The anti-inventor lobby conducted a panel discussion on Monday July 20 in support of H.R.9. The crux of this panel was to show that patent litigation has increased thus it is urgent for Congress to pass H.R.9 now. Unfortunately, the data they cite does not support their conclusion.
The ant-inventor lobby’s misleading invitation to the panel discussion cited in a “study” by Lex Machina:
“Rep. Zoe Lofgren is hosting a broad coalition of retailers, technology companies, home builders, manufacturers, food industry, and startups to discuss how H.R. 9 puts an end to malicious and unfair litigation practices, while preserving strong patent rights for companies that bring real innovation to our economy.
Patent trolls are paper companies that don’t invest in R&D, don’t manufacture goods, don’t provide services and don’t sell products, but exist merely to extort money from real businesses by threatening expensive litigation over dubious and fraudulent patent claims.
With a recent study showing that more patent lawsuits were filed in the first 6 months of 2015 than ever before, and that 68% of these suits were brought by patent trolls, it is more important than ever that Congress act quickly to stop patent trolls before more small businesses are bankrupted, or more R&D funds are wasted.”
It is clear the anti-inventor lobby’s strategy is to mislead Congress to pass legislation that eliminates “patent rights for companies that bring real innovation to our economy”.
The word “study” implies factual analysis; however, Lex Machina simply provided bare data and graphs with no analysis. Lex Machina’s data is certainly important to informing the patent reform discussion so that Congress comes to a reasoned and fair conclusion. But data is nothing but data, and many questions must be asked and answered to develop actionable information in the form of a “study”.
- What is a patent troll? Lex Machina data says nothing. The Google lobby cynically defines a patent troll as pretty much anyone who asserts a patent, which not only includes independent inventors, but also investors who invested into a company that failed due to massive theft of patent rights by large companies like Google.
- Who are the so-called patent trolls? Lex Machina data does not inform us. The ten-year war on inventors has made it very difficult for an inventor to defend patent rights, so many sell patent rights to someone who can. In most cases, these “paper companies” represent the interests of inventors whose patented inventions have been stolen by large corporations.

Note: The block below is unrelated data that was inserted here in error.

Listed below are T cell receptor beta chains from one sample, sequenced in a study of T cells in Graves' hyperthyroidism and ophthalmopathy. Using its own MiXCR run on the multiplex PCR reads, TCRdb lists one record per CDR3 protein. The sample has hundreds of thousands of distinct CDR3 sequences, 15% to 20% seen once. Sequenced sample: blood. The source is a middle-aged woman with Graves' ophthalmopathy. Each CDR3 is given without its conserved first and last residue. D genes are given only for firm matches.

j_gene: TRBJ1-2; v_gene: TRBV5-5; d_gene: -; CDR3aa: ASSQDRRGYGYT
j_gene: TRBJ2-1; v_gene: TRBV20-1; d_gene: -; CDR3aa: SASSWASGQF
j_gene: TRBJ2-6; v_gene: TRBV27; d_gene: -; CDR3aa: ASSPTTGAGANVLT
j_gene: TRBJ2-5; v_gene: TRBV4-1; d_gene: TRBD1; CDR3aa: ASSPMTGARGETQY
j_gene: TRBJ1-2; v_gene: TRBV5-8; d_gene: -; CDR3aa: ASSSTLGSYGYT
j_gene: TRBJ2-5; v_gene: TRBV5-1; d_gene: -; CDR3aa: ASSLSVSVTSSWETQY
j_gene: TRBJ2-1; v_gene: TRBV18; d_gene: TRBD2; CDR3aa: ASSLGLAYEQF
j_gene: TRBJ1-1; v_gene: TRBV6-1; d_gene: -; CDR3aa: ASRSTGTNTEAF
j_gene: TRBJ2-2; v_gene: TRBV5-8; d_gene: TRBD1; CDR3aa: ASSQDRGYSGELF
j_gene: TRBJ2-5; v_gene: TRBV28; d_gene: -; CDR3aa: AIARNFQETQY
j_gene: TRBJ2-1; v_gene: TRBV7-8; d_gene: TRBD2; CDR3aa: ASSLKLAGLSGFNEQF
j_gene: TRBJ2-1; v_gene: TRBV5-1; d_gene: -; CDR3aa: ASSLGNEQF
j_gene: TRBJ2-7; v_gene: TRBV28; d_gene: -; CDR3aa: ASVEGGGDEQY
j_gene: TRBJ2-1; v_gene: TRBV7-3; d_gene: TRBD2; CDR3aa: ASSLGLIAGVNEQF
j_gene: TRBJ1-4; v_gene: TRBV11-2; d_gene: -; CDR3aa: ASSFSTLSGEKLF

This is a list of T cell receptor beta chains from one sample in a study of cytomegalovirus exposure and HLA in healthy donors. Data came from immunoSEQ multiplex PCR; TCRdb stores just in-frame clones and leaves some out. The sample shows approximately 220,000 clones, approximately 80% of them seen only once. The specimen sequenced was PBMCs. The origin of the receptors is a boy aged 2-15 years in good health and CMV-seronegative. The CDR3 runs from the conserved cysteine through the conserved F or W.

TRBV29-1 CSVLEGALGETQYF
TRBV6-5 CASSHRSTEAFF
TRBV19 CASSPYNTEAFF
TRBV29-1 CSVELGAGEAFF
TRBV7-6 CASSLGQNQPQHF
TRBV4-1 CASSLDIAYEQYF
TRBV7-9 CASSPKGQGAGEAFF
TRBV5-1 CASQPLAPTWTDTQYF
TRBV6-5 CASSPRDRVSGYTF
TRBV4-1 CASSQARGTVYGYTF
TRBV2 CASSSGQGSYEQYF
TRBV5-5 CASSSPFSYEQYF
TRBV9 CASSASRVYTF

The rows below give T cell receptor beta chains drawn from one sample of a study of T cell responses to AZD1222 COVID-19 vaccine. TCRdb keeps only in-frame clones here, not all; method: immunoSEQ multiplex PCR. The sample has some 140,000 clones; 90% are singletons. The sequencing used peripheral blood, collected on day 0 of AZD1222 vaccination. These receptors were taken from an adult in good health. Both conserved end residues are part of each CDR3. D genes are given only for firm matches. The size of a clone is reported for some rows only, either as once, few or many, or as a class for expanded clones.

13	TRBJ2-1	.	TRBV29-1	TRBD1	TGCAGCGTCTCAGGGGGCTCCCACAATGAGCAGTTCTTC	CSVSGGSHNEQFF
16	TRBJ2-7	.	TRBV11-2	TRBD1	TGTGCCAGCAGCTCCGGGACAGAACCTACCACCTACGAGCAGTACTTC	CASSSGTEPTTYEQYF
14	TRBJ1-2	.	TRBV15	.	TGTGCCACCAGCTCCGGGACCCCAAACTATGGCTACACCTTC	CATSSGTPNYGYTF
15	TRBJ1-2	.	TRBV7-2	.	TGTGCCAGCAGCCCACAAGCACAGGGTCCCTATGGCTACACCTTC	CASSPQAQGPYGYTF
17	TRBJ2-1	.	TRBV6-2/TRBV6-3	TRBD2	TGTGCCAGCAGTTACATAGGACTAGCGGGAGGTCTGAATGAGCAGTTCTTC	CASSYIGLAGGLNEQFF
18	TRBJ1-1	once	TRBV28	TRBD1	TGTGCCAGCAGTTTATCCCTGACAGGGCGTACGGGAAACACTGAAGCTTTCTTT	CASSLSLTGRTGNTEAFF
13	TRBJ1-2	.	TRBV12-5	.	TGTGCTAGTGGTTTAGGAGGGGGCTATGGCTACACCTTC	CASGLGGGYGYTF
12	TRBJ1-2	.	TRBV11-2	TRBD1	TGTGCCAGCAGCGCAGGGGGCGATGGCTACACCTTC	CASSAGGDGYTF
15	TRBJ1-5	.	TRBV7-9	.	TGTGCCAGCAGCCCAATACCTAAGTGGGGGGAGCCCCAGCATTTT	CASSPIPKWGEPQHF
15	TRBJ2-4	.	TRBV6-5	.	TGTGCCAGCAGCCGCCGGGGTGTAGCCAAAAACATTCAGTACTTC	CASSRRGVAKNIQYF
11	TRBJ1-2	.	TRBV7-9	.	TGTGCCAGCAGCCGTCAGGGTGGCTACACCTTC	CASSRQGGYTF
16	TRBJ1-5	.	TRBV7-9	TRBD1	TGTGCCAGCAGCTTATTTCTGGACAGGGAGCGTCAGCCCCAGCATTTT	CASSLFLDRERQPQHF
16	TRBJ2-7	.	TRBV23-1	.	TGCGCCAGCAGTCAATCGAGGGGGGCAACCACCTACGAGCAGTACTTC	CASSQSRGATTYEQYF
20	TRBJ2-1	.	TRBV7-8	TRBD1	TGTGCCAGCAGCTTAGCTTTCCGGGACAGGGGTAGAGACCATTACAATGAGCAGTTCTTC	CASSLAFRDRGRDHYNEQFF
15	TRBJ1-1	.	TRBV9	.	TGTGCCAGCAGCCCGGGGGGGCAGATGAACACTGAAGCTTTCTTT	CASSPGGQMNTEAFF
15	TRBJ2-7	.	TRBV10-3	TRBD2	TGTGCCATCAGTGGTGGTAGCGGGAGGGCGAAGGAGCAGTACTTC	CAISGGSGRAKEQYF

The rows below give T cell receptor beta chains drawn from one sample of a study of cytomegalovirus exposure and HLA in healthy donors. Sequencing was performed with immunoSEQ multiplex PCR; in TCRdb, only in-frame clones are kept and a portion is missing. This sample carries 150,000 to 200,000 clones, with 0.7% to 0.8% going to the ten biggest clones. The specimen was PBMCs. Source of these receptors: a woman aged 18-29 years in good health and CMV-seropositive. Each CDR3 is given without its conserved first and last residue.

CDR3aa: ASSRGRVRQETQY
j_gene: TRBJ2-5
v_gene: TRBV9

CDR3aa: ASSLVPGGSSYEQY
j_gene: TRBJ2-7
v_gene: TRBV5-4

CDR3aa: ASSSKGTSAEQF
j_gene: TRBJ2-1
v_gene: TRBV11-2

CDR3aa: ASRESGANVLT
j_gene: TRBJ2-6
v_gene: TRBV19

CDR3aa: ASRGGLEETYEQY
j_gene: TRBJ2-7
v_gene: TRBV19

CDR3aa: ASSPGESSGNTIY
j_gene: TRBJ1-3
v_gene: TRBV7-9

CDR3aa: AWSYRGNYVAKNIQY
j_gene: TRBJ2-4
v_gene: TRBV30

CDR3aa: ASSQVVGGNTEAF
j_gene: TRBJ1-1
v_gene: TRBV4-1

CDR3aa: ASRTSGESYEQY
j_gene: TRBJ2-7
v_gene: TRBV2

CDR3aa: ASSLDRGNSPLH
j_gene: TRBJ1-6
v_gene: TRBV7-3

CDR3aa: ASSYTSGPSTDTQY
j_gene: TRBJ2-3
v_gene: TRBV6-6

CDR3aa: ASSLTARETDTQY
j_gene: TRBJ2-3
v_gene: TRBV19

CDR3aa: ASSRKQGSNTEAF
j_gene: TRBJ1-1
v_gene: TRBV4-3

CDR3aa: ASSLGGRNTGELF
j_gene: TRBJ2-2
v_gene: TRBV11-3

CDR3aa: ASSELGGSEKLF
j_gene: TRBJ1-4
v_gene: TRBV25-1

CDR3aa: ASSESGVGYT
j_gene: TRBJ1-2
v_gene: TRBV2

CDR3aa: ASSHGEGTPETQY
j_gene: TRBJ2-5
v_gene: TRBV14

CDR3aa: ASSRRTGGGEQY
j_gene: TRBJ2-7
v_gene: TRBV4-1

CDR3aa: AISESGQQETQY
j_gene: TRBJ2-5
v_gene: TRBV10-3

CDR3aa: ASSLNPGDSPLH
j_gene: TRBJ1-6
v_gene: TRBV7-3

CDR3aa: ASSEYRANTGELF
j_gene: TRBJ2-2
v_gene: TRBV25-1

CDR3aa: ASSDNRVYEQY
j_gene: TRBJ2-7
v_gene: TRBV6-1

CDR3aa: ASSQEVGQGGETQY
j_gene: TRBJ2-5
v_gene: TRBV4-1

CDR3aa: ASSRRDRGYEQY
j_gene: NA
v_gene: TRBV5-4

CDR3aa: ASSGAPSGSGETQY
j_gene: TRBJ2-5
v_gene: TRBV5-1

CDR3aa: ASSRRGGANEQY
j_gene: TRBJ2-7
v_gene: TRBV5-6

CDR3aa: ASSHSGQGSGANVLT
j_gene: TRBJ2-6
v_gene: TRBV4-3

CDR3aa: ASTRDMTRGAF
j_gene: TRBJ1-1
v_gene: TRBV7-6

- Are the defendants in fact “small businesses”? The anti-inventor lobby says they are, however the Lex Machina data is silent. Plaintiffs know that even a small defendant can file an IPR created under the America Invents Act, which is invalidating three quarters of the patents it sees. The cost of a patent suit is measured in the millions of dollars and nobody files a lawsuit if they cannot get at least the cost of the suit returned. Since a license represents only a small percentage of the total sales revenue of an infringing product, it is unlikely these cases are against small companies. The stronger argument is the suits are against large companies.
- Are the lawsuits “dubious and fraudulent”? Lex Machina says nothing about merits. However, the anti-inventor lobby tells us the lawsuits are “dubious and fraudulent”. Today, attorney fees are shifted to the plaintiff for frivolous cases at a high rate. If someone files a frivolous suit, they subject themselves to millions of dollars of risk in fee reversal. A more logical conclusion is these lawsuits are meritorious.
The Lex Machina data shows that plaintiff count is down in relation to the number of lawsuits. In other words, there are more infringers per patent. A better guess at the meaning of Lex Machina’s data is that patent rights are no longer respected and thus are stolen by more companies.
If a real study were performed, the Lex Machina data is much more likely to show that theft of patents by large corporations has risen dramatically, and once stolen, inventors have no options but the courts to defend patent rights. It is a measure of corporate theft of patented property from inventors who are defending their property rights – not, as the anti-inventor lobby would have us believe, of frivolous lawsuits by a cartoon character.
Inventors from around the country will be displaying quirky inventions at the GeekWire Summit in October:
“One of our favorite parts of last year’s GeekWire Summit was the introduction of a new segment we called “Inventions We Love.”
Five entrepreneurs with especially geeky products — from smart socks to asteroid mining drones— took the stage for three-minute pitches and some light-hearted banter from Todd Bishop and me.
“Inventions We Love” was so well received, that we’ve decided to expand the program this year at the 2015 GeekWire Summit, taking place from Oct. 1-2 at the Seattle Sheraton. This is our biggest event of the year, and provides an incredible opportunity for tinkerers and innovators to showcase those oddball inventions in the garage.”
For more information on the competition and Summit, click here.